Background: The diagnosis of pigmented skin lesion is error prone and requires domain-specific expertise, which is not readily available in many parts of the world. Collective intelligence could potentially decrease the error rates of nonexperts. Objective: The aim of this study was to evaluate the feasibility and impact of collective intelligence for the detection of skin cancer. Methods: We created a gamified study platform on a stack of established Web technologies and presented 4216 dermatoscopic images of the most common benign and malignant pigmented skin lesions to 1245 human raters with different levels of experience. Raters were recruited via scientific meetings, mailing lists, and social media posts. Education was self-declared, and domain-specific experience was tested by screening tests. In the target test, the readers had to assign 30 dermatoscopic images to 1 of the 7 disease categories. The readers could repeat the test with different lesions at their own discretion. Collective human intelligence was achieved by sampling answers from multiple readers. The disease category with most votes was regarded as the collective vote per image. Results: We collected 111,019 single ratings, with a mean of 25.2 (SD 18.5) ratings per image. As single raters, nonexperts achieved a lower mean accuracy (58.6%) than experts (68.4%; mean difference=−9.4%; 95% CI −10.74% to −8.1%; P<.001). Collectives of nonexperts achieved higher accuracies than single raters, and the improvement increased with the size of the collective. A collective of 4 nonexperts surpassed single nonexperts in accuracy by 6.3% (95% CI 6.1% to 6.6%; P<.001). The accuracy of a collective of 8 nonexperts was 9.7% higher (95% CI 9.5% to 10.29%; P<.001) than that of single nonexperts, an improvement similar to single experts (P=.73). The sensitivity for malignant images increased for nonexperts (66.3% to 77.6%) and experts (64.6% to 79.4%) for answers given faster than the intrarater mean. Conclusions: A high number of raters can be attracted by elements of gamification and Web-based marketing via mailing lists and social media. Nonexperts increase their accuracy to expert level when acting as a collective, and faster answers correspond to higher accuracy. This information could be useful in a teledermatology setting.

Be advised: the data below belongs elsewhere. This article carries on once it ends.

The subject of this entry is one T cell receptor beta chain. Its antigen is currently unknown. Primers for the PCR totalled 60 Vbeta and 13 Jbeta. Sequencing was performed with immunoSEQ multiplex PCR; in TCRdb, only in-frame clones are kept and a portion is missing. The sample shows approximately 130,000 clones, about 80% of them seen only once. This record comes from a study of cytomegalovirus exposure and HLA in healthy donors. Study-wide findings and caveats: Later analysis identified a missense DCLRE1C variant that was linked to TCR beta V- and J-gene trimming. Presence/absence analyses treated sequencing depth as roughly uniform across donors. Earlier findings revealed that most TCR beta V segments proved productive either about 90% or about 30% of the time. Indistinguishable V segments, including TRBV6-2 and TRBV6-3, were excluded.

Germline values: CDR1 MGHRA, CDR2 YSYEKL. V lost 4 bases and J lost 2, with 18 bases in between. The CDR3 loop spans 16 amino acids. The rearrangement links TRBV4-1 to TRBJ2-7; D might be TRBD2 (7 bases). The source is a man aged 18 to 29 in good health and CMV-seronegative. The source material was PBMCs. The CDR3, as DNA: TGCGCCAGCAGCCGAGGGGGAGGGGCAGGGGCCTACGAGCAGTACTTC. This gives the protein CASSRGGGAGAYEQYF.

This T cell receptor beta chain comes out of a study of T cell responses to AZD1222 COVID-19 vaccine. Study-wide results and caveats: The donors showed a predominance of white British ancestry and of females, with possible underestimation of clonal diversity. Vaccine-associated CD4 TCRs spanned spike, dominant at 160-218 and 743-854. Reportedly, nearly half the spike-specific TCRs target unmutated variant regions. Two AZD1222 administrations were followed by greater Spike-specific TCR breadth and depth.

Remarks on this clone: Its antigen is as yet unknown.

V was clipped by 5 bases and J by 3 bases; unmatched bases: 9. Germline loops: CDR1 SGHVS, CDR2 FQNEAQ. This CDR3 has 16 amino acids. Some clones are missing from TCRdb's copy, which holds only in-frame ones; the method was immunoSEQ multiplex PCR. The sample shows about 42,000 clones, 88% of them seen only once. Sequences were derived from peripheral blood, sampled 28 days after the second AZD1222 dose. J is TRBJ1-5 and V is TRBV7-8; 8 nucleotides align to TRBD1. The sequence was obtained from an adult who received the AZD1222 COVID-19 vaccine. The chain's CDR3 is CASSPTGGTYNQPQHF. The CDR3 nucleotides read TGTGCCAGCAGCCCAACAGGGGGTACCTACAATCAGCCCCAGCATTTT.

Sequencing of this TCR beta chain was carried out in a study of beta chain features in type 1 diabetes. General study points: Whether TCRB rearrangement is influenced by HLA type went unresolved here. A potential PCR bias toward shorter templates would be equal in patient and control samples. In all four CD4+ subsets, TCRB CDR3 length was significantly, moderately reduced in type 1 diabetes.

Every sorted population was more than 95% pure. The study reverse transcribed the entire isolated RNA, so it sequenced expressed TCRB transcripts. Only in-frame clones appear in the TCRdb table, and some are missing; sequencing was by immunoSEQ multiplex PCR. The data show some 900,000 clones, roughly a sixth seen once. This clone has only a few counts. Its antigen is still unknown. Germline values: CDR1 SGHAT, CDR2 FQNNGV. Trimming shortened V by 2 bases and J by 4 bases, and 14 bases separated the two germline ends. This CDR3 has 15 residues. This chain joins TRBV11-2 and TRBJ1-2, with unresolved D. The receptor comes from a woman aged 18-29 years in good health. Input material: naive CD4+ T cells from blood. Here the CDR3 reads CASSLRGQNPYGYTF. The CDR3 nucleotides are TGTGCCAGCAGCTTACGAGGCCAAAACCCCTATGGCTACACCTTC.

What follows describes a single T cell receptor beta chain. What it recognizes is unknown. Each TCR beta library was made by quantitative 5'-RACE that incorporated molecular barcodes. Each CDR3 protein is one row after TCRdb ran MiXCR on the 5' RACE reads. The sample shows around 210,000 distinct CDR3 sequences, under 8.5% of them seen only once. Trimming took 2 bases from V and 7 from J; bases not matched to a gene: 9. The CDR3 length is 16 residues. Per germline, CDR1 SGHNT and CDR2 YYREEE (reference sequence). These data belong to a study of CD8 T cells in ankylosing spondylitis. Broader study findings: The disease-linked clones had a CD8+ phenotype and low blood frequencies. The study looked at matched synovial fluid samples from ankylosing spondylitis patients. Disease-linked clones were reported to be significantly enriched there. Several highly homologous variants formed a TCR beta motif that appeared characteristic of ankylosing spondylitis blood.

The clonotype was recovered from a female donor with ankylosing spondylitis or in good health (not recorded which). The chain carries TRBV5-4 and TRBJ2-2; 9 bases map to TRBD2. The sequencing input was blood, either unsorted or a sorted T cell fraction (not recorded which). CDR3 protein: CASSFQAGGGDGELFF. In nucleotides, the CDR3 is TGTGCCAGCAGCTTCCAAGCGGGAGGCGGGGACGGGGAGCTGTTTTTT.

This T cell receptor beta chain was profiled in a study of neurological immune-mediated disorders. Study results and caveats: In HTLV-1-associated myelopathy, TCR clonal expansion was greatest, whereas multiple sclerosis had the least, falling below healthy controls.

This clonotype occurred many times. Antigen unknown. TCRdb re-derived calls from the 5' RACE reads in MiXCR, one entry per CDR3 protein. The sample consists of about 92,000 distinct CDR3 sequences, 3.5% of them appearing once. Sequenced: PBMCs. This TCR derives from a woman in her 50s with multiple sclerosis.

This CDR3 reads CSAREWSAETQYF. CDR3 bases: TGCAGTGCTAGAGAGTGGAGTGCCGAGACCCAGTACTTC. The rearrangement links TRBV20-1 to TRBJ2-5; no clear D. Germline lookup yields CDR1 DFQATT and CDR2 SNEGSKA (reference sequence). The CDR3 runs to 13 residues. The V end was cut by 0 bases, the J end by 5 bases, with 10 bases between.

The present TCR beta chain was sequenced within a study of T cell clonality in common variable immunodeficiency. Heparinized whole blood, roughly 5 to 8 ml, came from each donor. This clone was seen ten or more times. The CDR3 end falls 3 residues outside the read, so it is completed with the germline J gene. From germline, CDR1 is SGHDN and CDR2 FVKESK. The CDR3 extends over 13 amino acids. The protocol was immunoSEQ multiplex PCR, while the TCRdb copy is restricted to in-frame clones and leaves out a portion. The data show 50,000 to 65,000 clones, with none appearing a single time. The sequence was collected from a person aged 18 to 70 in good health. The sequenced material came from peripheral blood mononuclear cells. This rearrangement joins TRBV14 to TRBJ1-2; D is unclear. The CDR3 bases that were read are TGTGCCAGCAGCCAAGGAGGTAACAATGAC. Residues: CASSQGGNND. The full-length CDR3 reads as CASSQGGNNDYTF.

• The use of internet-based programs at schools is growing, specifically, those concerning the prevention of alcohol abuse, providing highly personalized behavioral and motivational feedback to the individual. The internet has become a worldwide available and promising tool, accessible to large populations showing that computer tailoring is effective in supporting health-related changes for a number of different behaviors. Source: Image created by the Authors; Copyright: The Authors; URL: http://www.jmir.org/2020/1/e15438/; License: Licensed by JMIR.

    A Web-Based, Computer-Tailored Intervention to Reduce Alcohol Consumption and Binge Drinking Among Spanish Adolescents: Cluster Randomized Controlled Trial

    Abstract: